Life has a funny way of surprising me from time to time, and this time it chose to do it with the iPad. Until recently, I seemed to dislike most of what the latest technology had to offer. I disliked touch screens, and stayed away from smartphones – from my perspective, they tried to do too much all in one device. Naturally, when iPads and iPad minis were announced, I was a skeptic of their use and functionality. I was finally convinced to try one out and here I am now, with my very own iPad mini that I cannot do without.
I’ll be the first to admit that there are a lot of nifty things with the iPad (oh Solitaire), but for me the real value of it truly comes from the pianist’s perspective. If you’re considering buying this as a musician, this list will probably shed a bit of light for you.
Here’s a look at the iPad and the apps I use as a pianist.
As a classical pianist, I always associated Garage Band with a more well…. Rock band use rather than a solo classical instrumentalist. Boy was I wrong.
I stumbled onto Garage Band when I was looking for an easy tool to make podcasts. I wanted something that was easy to use but sounded good nonetheless – so I could spend my time on the content of the podcast rather than figuring out technical details. Garage Band checked all those boxes for me.
It’s easy to set up, it has a nifty little dial that warns you when the audio peaks out, and the mic picked up both voice and music very well. It does cap out at around 15 mins so longer podcasts would need to be stitched together, but I found it to be a relatively simple thing to do with any audio editing software. Finally, I could instantly upload my podcast files onto Dropbox and access them for virtually anywhere. Sold.
PS: Feel free check out my podcast on Bach earlier for an example of a podcast made with Garage Band.
This is an amazing app and probably the reason I began to look at an iPad in the first place. Moosic Studio is your very own studio manager and a boon for people like me who need organisation in their life. It handles student lists, contact info, financials, lesson schedules and even has a library section to keep track of music books being used. And there’s more. Yes, more.
Moosic Studio also has options to email invoices to parents/students as well as share assignments through the student roster. One of my favourite features of this app is the ability to keep track of students performance, lesson material and assignments every lesson.
Finally, one of the big selling points for this app is that it is a one time purchase. Unlike many studio managing services that are subscriptions, Moosic Studio is a one-time purchase from the App Store and that’s it. No subscription fees that add up over time. Moosic Studio, in my opinion is well worth the money.
For the last few years of serious practice, I have always preferred the traditional pendulum style metronomes to the electronic alternatives. I tried some out a few years ago and stuck to the old school version, and was quite content until recently when I began prepping Mozart for performance.
The sonata is set in 6/8, and begins with a pickup bar on the final beat. It is a complex work and while staying on beat was fine with the standard metronome, I couldn’t help but feel something was off during practice. Unable to put my finger on it with just the tic toc of the regular pendulum, I decided I needed something to actually keep the time signature for me as well and not just the tempo.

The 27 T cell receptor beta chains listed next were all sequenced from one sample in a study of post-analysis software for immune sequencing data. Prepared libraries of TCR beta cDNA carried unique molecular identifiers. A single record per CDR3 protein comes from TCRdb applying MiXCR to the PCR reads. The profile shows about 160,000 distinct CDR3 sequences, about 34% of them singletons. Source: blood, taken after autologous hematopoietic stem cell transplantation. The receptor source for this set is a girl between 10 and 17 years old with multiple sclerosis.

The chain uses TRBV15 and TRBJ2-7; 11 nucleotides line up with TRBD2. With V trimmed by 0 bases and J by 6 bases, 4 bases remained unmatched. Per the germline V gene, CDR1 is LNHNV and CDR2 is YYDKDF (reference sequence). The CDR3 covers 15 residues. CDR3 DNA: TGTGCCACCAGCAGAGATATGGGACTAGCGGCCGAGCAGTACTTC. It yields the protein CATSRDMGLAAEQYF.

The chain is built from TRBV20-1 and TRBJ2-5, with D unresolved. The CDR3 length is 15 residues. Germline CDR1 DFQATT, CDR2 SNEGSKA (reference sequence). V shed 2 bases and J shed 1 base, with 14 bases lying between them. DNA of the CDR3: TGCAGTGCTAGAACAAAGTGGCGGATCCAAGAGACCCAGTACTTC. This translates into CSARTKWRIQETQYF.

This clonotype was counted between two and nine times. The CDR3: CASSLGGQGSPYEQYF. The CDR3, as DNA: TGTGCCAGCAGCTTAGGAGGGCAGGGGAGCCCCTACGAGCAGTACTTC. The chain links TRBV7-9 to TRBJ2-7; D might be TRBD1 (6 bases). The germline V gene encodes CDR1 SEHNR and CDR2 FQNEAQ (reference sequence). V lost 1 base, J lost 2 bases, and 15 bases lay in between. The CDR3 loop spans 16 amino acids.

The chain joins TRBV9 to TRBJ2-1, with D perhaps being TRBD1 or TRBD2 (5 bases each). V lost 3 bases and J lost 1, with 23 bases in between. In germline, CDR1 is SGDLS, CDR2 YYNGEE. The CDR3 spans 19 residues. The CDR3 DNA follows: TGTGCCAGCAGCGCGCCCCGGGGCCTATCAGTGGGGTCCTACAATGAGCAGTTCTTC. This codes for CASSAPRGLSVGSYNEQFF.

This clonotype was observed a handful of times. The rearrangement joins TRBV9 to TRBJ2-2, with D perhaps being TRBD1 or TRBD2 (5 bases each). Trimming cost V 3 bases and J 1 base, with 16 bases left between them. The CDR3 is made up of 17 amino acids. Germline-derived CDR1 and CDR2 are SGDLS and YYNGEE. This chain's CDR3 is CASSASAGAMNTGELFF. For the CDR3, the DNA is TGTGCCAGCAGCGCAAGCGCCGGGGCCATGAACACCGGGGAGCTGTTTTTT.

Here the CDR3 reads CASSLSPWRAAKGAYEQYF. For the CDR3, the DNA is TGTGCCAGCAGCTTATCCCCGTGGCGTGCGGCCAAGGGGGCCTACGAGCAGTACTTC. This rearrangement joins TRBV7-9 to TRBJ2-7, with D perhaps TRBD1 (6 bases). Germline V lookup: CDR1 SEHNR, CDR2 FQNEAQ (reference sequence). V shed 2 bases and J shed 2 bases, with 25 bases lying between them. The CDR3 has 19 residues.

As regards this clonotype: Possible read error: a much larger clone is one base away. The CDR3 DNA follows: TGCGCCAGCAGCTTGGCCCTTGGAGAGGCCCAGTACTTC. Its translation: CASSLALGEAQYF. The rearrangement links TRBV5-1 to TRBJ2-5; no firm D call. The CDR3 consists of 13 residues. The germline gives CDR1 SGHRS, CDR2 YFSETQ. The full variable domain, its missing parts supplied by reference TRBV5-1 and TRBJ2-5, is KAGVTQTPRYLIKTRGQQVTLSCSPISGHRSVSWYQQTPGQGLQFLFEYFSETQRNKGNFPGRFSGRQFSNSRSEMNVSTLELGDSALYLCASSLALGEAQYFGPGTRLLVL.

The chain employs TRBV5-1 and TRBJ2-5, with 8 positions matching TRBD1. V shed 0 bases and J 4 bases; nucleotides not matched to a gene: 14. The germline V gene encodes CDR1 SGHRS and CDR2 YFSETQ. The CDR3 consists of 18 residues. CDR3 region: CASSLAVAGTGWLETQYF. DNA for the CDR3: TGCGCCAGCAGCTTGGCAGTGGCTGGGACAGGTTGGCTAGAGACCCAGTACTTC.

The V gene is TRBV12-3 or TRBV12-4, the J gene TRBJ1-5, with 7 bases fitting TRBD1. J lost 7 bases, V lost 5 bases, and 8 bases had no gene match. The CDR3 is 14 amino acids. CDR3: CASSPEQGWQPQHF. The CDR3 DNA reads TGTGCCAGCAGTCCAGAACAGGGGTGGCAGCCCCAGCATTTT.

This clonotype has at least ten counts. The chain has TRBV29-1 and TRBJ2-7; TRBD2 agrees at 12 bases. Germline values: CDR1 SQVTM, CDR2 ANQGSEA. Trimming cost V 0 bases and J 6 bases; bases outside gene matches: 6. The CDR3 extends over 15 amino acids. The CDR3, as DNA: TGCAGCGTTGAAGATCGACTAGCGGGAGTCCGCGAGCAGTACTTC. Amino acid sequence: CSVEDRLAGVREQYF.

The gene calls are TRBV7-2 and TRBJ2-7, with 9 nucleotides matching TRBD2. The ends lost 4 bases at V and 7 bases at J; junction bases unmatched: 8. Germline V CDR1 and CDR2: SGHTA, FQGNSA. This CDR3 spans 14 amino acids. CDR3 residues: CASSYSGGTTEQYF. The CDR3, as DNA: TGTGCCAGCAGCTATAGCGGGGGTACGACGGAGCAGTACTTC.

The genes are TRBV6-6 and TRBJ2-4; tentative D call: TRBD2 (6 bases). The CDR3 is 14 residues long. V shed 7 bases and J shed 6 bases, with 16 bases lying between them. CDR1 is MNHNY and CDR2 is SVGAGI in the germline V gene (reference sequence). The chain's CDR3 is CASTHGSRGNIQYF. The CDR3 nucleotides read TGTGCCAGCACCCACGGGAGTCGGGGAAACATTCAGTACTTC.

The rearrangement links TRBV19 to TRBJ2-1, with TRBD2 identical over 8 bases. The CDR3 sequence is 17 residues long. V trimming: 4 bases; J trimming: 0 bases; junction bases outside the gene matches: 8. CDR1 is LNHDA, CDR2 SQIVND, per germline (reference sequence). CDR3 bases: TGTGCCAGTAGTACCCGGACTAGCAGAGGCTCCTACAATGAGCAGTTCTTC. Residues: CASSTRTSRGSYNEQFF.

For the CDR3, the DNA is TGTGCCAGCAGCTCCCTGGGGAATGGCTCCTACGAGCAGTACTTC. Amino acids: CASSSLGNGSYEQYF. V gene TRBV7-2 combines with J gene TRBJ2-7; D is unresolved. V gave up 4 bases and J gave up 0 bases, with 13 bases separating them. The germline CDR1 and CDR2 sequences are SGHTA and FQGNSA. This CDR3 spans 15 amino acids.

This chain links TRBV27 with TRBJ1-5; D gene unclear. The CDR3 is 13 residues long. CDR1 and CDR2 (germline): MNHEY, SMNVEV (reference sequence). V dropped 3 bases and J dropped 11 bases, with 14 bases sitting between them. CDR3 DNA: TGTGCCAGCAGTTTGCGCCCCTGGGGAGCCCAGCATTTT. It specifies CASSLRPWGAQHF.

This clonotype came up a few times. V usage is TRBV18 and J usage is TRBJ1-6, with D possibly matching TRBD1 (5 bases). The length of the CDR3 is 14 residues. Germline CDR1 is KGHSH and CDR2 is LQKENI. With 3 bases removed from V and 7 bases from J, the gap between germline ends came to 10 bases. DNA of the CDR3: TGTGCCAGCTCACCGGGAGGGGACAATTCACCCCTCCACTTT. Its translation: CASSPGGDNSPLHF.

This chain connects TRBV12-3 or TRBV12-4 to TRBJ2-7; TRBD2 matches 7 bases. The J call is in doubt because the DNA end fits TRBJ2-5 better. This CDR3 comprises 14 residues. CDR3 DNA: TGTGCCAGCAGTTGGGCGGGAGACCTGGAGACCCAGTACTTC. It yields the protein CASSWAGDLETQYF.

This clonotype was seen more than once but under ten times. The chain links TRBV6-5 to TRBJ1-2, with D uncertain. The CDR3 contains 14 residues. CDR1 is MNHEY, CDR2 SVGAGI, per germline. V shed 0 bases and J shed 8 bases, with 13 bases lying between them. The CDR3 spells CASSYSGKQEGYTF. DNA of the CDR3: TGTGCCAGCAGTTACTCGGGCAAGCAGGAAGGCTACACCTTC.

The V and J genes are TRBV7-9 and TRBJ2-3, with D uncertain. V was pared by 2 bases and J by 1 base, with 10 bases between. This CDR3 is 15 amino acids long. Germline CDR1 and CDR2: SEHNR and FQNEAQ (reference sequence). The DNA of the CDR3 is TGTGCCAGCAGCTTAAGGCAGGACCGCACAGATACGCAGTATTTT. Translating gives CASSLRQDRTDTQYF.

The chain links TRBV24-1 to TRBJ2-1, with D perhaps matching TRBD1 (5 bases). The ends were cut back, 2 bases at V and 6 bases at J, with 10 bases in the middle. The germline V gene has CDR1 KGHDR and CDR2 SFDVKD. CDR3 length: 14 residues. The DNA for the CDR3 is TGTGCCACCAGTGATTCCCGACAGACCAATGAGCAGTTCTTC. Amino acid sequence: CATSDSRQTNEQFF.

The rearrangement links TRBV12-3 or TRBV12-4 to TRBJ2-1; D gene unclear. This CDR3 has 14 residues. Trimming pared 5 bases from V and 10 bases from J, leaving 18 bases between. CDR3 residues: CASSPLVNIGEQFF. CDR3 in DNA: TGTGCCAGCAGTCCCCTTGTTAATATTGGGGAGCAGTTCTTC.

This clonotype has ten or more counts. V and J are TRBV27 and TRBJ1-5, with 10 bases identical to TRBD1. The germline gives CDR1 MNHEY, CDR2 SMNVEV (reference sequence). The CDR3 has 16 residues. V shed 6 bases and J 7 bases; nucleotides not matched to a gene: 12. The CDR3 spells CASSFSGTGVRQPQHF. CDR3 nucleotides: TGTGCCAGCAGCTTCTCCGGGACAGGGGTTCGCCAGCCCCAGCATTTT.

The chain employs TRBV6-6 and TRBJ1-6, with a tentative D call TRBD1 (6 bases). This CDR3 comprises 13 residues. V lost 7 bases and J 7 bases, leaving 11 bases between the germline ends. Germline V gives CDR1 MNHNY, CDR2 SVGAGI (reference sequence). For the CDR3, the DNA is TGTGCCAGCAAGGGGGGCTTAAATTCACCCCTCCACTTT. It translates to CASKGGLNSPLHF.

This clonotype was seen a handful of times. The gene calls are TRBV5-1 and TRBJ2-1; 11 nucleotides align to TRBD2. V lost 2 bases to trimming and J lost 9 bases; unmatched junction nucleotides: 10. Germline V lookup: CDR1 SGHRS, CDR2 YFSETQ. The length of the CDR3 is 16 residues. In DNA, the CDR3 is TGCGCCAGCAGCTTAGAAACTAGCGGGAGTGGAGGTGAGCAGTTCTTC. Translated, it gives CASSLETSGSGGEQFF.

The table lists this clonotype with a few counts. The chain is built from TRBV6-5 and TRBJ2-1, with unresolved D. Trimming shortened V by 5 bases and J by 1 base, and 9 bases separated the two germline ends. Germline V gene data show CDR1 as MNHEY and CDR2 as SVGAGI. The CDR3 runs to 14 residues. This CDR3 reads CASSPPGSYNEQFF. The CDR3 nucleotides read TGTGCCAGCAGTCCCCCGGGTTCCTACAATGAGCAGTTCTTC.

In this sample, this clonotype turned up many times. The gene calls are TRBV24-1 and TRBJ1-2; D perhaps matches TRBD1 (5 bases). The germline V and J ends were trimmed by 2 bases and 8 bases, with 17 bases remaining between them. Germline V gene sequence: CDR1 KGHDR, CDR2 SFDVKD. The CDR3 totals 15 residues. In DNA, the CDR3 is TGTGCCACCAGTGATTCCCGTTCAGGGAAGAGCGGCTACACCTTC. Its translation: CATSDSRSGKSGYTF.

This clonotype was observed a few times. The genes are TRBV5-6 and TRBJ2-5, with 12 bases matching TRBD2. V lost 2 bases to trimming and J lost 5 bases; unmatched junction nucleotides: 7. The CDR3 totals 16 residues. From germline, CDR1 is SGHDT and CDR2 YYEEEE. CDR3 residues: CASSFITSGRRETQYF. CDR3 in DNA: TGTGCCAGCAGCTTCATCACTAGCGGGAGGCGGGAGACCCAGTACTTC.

It took a few tries to find something that kept the time signature (as in showed the first beat of each measure while keeping a specified tempo), while still sounding pleasing to the ear. Metronome fit the bill so I set it to 6/8 with the music in front of me, and began to practice. Oh the horror that it unconvered! I had unintentionally held two notes in two separate spots for an entire beat longer than I should have. The result of course was that the note on the first beat on the sheet music, and what I was playing as I saw the first beat on the metronome didn’t match up at all.
I have sometimes unwittingly changed music in the process of memorisation, and in this case caused the entire piece to be off by two whole beats. Naturally the domino effect threw everything else off – and I wouldn’t have caught it if I didn’t have a metronome that knew the time signature. As much as I love my traditional metronome, there is a place for apps such as ProMetronome in my practice.
ProMetronome is a great app. It has a lovely interface to change tempo, setting where one can define the time signature, choice of various tones, and most importantly, a great visual indication of the first beat of every measure. I can finally fix my Mozart sonata!
The final app on this list is of course, the app that I’m writing this very blog post with. A few months ago, it would’ve been hard for me to imagine blogging on anything but a regular computer. This incredibly handy app has changed all that. BlogPad Pro has made blogging on wordpress a dream, and I dare say that I have no reason to use a regular computer anymore apart from the occasional web design or audio editing project.
A big selling point for this app is that images are a breeze. It seamlessly connects to Dropbox and the iPad’s camera roll for files. Typing has been surprisingly easy and fluid, I have had no trouble editing and formatting text and images, and so far I find this interface to be more intuitive than the one on the computer. In short, I find myself tying to come up with something I could do on a regular computer that this blogging app has yet to handle – and I can’t.
That wraps up my music apps for now. I’m sure that as time goes on, I will find many more fun and interesting apps to add to my musical collection! If you have any music-related favourites, feel free to let me know in the comments.